Unless you can authoritatively connect U.S. efforts to A.Q. affiliated-jihadis within Syria you seem to be fishing for a relationship.
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    Quote Originally Posted by S2 View Post
    Would Ba'athism fit within your definition, then, of reasonable and moderate?
    That was never my claim, the claim was that Ba'athist regimes offer stability and protection against a radicalization of Middle Eastern society. They offer a credible alternative to Islamic fundamentalism and from an Arabs perspective internecine Sunni-Shia conflicts and in Iraqs case, a country that is being pulled apart by Kurds, Iranians and Saudis, and in the process facilitating an atmosphere where extremist ideology thrives.

    My understanding of American aims is that they intend to combat the spread of extremist ideology and "havens", if so , that means they share similar interests with authoritarian secular Arab states (which also would like to see the same, out of pure self-preservation). It also seems that American ideals are at odds with institutions like the Muslim Brotherhood, which are known to argue for anti-Western perspectives and cultural influence over society.

    These observations appear simplistic. You fail to account for Assad's preparedness (even eagerness) to funnel jihadist recruits from Syria into Iraq and his close affiliation with shia POG (Party Of God) in Lebanon.
    Alawite sponsorship of Iraqi Shia(?) terrorism is from a Syrian POV preferrable to having Sunni insurgencies within their border (they had a history with the Muslim Brotherhood and its armed insurgency). It also seems that every horse has a stake in the Iraqi conflict, Syrian involvement is acknowledged yes, but it pales when compared to the last report showing Saudi involvement. The point being however that Ba'athist regimes did not allow for penetration of radical fundamentalism within their own society and actively prevented them from gaining a toehold by the very nature of their existence.

    Saudis accounted for the largest number of fighters listed on the records by far — 305, or 41 percent
    Within the scope of the wider Sunni-Shia conflict - of which Iraq seems to be a battleground, it is unreasonable to expect that Syria would not want to counteract Sunni influence in Iraq.

    What specific jihadi organizations in Iraq that Syria support are you referring to, for even in Iraq, the Maliki government has integrated former Shia insurgents like the Sadrs Mahdi army into the Government.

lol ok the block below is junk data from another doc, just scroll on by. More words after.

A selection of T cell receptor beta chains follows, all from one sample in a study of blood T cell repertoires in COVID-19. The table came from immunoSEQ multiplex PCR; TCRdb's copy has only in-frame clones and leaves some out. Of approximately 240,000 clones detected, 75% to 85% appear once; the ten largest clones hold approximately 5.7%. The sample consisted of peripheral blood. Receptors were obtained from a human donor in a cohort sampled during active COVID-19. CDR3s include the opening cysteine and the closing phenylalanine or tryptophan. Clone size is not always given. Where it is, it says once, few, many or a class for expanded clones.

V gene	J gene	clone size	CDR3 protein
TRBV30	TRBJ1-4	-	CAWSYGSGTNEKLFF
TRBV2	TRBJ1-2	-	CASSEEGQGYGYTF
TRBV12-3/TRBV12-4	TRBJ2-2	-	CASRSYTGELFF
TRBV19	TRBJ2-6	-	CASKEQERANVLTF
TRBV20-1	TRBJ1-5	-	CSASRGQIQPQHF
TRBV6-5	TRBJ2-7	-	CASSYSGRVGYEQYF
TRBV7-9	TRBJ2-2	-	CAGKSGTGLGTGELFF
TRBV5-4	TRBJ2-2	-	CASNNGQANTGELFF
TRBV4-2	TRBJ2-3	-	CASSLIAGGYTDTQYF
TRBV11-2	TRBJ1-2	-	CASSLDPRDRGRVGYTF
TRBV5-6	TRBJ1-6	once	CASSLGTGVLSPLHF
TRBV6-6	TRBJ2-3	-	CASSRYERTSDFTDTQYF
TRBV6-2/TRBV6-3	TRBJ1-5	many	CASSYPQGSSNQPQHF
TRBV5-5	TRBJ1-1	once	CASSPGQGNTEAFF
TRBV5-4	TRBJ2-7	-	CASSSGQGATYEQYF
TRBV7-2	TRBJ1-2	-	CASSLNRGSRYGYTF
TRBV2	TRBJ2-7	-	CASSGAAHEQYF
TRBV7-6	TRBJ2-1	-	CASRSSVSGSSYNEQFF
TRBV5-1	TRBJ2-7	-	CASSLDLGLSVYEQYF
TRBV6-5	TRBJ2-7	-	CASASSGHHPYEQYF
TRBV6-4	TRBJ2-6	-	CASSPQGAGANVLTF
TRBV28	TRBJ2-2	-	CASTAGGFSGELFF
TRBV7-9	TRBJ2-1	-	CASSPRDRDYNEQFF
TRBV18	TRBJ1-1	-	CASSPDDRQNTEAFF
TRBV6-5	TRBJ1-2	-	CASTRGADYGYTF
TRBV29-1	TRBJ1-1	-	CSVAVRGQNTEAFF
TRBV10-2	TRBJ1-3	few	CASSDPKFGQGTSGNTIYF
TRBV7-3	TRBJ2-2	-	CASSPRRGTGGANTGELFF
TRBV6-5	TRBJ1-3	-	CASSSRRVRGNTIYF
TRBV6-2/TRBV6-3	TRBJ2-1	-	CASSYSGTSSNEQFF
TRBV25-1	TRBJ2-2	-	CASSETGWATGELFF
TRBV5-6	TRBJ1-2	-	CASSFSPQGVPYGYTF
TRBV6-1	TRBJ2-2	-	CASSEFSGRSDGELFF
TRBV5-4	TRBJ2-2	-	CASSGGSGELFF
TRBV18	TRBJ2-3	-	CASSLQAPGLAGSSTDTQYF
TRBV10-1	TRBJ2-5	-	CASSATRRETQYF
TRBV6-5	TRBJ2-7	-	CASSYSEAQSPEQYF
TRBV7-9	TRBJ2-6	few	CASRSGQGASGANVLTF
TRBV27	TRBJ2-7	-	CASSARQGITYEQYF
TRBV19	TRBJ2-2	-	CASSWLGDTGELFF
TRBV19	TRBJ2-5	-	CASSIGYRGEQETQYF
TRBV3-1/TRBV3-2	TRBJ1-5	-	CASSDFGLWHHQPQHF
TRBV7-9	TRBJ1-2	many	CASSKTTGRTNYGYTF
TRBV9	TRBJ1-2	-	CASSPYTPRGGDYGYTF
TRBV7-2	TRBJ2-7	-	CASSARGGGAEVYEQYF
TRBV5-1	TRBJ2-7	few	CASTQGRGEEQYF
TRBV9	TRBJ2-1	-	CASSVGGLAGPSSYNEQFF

The argument was that domestically at least, Ba'athist/Arab socialist authoritarian regimes prevented the spread of fundamental Islamist sympathies. There is no such guarantee for post-revolutionary society, if Egypt is any example.

    You ignore American cooperation with the Hashemite kingdom. You also fail to acknowledge the role NATO Turkey plays in this struggle while ascribing all U.S. efforts in concert with KSA.
    The focus is purely on the duplicitous behaviour of Saudi Arabia and how American actions and intentions seem to contradict the reality of the situation - whilst stamping out the brushfires in the region, they are ignoring the arsonist which is on the loose.

    Unless you can authoritatively connect U.S. efforts to A.Q. affiliated-jihadis within Syria you seem to be fishing for a relationship.
    There is no need to, because American and Jihadi aims in Syria for some strange reason coincide, and how is helping A.Q related jihadis accomplish a goal ever good thing?Even a best case scenario in Syria (say, Syrian equivalent of the M.Brotherhood) come to power, it is still anti-Israel, anti-West in ideology and spirit, and ideologically in sync with Saudi Wahabbism. In addition, the secular, Western educated liberals that campaign for minority and womens rights invariably lose power to the Islamists in a post-revolutionary society. The rebel coalition is already showing signs of fracture between Islamist and "enlightened".

    Locals complain that unlike al-Nusra, the more secular and Islamist groups that align with the Free Syrian Army (FSA) are becoming increasingly corrupt. It is a complaint that al-Nusra has fueled, organizing anti-FSA protests in towns in northern Syria. The jihadist group is careful also to distribute war spoils among civilians in rebel enclaves.

    “If you manage the crossing, you can expand your influence by manipulating supplies and weapons trucked in from Turkey,” says a European diplomat, who declined to be named, as he’s not authorized to speak with the media.

    Earlier this week, the London-based Quilliam Foundation, a counterterrorism policy institute, dubbed al-Nusra now “the principal force against Assad.” Led by al-Qaeda veterans from neighboring Iraq, al-Nusra can now rely on 5,000 fighters, the Quilliam Foundation calculates.
    They have even more reason for supporting fundamentalist organizations abroad and at home, whereas before Syrian Alawites had to remain ever-vigilant against the prospect of Sunni radicalism taking hold of the majority Sunni country.
    Last edited by Bridgeburner_; 14 Jan 13, at 14:01.